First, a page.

As we quickly approach the middle of May, we see some recurring themes emerging in the tech policy world: Facebook, Huawei, a push for an Office of Technology Assessment and emerging surveillance technology, all in this week’s Protego Press Round Up.
In Case You Missed It: In “Should We Tax Big Tech Companies To Pay For Local Journalism?”, Erik Martin has a Q&A with FreePress executives Tim Karr and Craig Aaron about a new proposal by the watchdog organization Free Press to address America’s dried out journalism landscape. Specifically, they discuss plans to create “ a tax on targeted advertising to fund a public-interest media system that places civic engagement and truth-seeking over alienation and propaganda.” The full proposal is laid out in a new white paper titled Beyond Fixing Facebook.
Facebook Still Under Siege: Facebook co-founder Chris Hughes published an op-ed in The New York Times on Thursday arguing that the company that he helped build as a college student at Harvard had grown too large and unaccountable. Many politicians echoed Hughes views; however, his stance was not universally supported as some like AEI’s Jimmy Pethokoukis claim that splitting up Facebook would not solve problems like fake news.
In other Facebook news, Motherboard is reporting that “Leaked internal documents show that Facebook’s content moderators are explicitly instructed to allow “white separatism” and “white nationalism” on the platform, but note that “white supremacy” is banned. Facebook makes this distinction because it argues in those documents that white nationalism “doesn’t seem to be always associated with racism (at least not explicitly.)”
And, finally, a confidential whistleblower’s complaint to the Securities and Exchange Commission obtained by The Associated Press alleges the social media company has exaggerated its success. Even worse, it shows that the company is inadvertently making use of propaganda by militant groups to auto-generate videos and pages that could be used for networking by extremists.
Bipartisan Push For Office of Technology Assessment: A vast coalition of bipartisan and neutral groups have penned an open letter to the Senate asking it to appropriate $6m to reopen the OTA, joined by a long list of tech luminaries, executives, academics, veterans of former administrations, etc. Read more about why the OTA is so important by Zach Graves, the author of the letter, in his piece on Protego Press.
Huawei and Vietnam: While the news surrounding Huawei has recently focused on the United States, the complications arising from potential relationships with the Chinese tech giant are more broader. As Bennett Murray writes in Foreign Policy: “Vietnam’s Viettel, a military-owned mobile network operator with ventures spanning from Myanmar to Haiti, is not only planning to deploy 5G. It is also trying to develop its own core technology, vowing that 80 percent of the tech will be developed at home. And while the firm has conceded it may need help from the handful of multinational firms building the hardware, it has emphatically stated that Huawei, the Chinese tech giant, will not be involved.”
Facial Recognition In The News: Ever, a photo storage app and website, reportedly used millions of uploaded user photos to train facial recognition technology without proper disclosure, then put the technology up for sale to third-party entities, including law enforcement and the military. NBC News broke the story, including that the Ever AI promises prospective military clients that it can “enhance surveillance capabilities” and “identify and act on threats.” It offers law enforcement the ability to identify faces in body-cam recordings or live video feeds. On April 15, one week after NBC News first contacted Ever, the company added a sentence to explain what it meant by “our products.”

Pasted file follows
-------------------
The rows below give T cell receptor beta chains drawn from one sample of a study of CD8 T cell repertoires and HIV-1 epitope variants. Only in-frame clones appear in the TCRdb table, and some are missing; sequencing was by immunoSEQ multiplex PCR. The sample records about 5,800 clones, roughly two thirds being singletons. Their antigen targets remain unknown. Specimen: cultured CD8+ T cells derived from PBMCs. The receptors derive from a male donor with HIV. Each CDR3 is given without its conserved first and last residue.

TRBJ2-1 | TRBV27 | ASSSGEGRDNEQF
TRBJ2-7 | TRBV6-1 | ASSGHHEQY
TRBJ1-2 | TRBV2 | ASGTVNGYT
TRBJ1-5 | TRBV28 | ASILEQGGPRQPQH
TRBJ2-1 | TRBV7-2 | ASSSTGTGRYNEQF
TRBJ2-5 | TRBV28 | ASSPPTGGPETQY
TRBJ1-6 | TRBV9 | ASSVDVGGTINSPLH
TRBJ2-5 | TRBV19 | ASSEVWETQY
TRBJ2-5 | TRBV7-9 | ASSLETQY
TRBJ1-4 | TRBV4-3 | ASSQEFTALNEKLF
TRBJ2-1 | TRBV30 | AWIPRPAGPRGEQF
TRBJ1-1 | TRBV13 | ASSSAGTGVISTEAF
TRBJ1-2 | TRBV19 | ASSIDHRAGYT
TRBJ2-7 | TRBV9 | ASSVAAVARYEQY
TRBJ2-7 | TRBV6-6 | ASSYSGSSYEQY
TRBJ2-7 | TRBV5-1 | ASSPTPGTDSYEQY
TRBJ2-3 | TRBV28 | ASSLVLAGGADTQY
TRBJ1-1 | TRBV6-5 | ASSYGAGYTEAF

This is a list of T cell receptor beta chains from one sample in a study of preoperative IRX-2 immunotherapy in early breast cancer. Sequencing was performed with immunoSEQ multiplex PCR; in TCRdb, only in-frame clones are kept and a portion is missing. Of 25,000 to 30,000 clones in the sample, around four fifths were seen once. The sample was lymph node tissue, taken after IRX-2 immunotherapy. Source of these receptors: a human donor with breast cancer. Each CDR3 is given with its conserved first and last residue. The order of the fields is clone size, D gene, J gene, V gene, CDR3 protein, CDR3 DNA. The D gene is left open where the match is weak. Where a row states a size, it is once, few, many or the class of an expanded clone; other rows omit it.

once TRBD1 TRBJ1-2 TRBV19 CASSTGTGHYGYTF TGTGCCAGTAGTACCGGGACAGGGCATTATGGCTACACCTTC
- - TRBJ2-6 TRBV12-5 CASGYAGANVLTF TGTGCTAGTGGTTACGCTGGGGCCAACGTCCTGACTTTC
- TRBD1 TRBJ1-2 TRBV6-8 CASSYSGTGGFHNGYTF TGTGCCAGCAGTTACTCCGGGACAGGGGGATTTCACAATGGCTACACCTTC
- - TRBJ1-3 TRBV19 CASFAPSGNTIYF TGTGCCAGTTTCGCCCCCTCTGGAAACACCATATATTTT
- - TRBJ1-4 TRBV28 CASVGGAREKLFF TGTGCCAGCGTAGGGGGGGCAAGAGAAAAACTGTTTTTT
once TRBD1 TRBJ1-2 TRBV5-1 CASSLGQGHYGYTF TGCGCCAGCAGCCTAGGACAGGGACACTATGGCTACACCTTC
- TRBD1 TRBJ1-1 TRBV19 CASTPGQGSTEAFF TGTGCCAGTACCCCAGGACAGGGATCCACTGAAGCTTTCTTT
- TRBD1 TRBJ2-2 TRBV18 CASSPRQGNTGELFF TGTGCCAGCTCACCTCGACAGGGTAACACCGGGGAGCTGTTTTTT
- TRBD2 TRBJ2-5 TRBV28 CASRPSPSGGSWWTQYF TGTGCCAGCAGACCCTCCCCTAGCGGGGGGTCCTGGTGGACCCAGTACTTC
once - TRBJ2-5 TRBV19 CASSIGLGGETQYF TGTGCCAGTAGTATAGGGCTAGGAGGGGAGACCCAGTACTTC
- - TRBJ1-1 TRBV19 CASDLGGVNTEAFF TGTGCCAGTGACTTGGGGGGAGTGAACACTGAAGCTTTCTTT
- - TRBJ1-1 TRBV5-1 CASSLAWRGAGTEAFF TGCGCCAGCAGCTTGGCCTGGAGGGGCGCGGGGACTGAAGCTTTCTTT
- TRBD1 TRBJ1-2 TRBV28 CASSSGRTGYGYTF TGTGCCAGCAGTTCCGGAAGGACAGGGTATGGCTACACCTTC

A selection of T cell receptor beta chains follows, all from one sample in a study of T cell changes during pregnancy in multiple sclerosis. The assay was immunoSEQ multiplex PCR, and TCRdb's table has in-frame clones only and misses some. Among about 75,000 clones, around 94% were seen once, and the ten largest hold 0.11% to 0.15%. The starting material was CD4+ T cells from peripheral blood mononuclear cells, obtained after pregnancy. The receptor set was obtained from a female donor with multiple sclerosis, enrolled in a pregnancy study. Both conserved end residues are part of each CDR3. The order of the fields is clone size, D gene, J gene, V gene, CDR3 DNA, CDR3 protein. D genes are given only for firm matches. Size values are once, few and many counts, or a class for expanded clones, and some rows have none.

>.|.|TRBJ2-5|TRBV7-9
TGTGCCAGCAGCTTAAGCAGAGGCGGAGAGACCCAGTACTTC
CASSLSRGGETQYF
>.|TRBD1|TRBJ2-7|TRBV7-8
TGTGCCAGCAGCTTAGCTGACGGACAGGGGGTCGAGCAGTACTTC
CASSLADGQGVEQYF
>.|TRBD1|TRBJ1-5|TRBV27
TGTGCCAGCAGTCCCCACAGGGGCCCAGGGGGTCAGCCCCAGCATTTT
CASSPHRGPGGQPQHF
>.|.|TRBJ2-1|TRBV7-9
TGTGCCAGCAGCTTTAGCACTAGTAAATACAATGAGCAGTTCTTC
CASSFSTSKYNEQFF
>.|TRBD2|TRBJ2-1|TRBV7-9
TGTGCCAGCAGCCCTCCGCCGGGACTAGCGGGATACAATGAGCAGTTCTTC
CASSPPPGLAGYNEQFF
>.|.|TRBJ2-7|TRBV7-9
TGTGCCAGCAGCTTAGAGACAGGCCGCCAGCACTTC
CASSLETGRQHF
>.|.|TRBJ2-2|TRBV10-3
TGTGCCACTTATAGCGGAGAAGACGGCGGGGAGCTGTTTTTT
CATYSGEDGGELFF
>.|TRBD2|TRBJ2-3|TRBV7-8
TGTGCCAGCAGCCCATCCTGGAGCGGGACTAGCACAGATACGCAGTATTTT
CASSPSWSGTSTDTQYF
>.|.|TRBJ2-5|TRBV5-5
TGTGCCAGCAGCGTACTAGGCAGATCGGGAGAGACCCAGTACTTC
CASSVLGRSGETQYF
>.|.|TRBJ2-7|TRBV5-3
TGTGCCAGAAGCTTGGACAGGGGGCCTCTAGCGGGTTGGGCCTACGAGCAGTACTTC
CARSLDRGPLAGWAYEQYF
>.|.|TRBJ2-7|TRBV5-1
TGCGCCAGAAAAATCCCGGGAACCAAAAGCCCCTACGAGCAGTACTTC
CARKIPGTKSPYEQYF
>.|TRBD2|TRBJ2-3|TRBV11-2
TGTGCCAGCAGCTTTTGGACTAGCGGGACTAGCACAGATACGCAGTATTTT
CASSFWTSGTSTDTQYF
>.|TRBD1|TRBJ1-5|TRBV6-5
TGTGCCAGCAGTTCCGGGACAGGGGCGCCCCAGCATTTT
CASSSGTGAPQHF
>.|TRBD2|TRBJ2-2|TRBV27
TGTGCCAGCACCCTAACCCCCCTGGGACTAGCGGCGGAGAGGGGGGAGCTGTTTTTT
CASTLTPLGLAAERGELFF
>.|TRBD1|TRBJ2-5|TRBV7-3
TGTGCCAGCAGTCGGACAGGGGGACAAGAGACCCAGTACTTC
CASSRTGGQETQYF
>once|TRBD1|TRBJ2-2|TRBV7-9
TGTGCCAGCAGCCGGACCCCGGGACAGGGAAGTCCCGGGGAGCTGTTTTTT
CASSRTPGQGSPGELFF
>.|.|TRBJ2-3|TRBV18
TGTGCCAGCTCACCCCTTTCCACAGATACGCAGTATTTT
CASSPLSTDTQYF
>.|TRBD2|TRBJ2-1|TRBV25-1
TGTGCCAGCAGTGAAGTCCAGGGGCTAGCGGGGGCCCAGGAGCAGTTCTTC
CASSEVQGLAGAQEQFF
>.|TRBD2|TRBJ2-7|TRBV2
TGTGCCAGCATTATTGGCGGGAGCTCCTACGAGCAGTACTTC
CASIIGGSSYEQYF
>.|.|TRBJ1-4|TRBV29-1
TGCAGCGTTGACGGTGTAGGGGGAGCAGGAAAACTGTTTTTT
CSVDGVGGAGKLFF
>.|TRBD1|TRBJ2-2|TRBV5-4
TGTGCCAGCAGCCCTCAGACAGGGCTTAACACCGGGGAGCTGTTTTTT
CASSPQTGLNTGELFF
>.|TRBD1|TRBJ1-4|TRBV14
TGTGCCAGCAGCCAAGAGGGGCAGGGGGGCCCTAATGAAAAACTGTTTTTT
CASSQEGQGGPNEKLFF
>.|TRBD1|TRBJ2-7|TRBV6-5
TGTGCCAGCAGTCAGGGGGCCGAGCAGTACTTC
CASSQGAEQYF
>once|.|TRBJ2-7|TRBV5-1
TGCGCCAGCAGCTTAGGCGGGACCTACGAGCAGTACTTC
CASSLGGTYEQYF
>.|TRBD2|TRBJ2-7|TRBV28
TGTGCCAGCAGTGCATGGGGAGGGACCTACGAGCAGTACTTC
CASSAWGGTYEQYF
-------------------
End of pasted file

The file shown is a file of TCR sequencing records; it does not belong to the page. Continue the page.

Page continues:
And, in other facial recognition news, Face++, a Chinese developer of facial recognition technology, raised $750 million at a valuation just north of $4 billion. Reuters reports that the company also has hired bankers for a Hong Kong IPO that’s expected for later this year. Human Rights Watch reported that Face++ technology is being used by the Chinese government to identify potential terrorists — an extensive and highly-subjective data collection process that has helped result in the detention of over 1 million Uighur Muslims in China’s Xinjiang region.
GPS Tracking On Kids Apps: A popular GPS tracker — used as a panic alarm for elderly patients, to monitor kids and track vehicles — contains security flaws, which security researchers say are so severe the device should be recalled. As TechCrunch highlights: “Researchers at U.K. cybersecurity firm Fidus Information Security say the device can be tricked into turning over its real-time location simply by anyone sending it a text message with a keyword. Through another command, anyone can call the device and remotely listen in to its in-built microphone without alerting anyone.”
Additional Quick Hits:
Bishop Garrison, a member of the Protego Press Masthead and a US Army veteran, brings us a sci-fi piece that examines ethics and AI in a future vision of warfare in which AI is forced to confront the traumas of combat.
Jacqueline Klimas writes about “How the Trump administration is helping some space spy tech go commercial.”
New America and the Anti-Defamation League have built an interactive dashboard to monitor and better understand extremist activity on Twitter. The dashboard provides a visual and quantitative understanding of the scale and scope of hateful content targeting minority communities.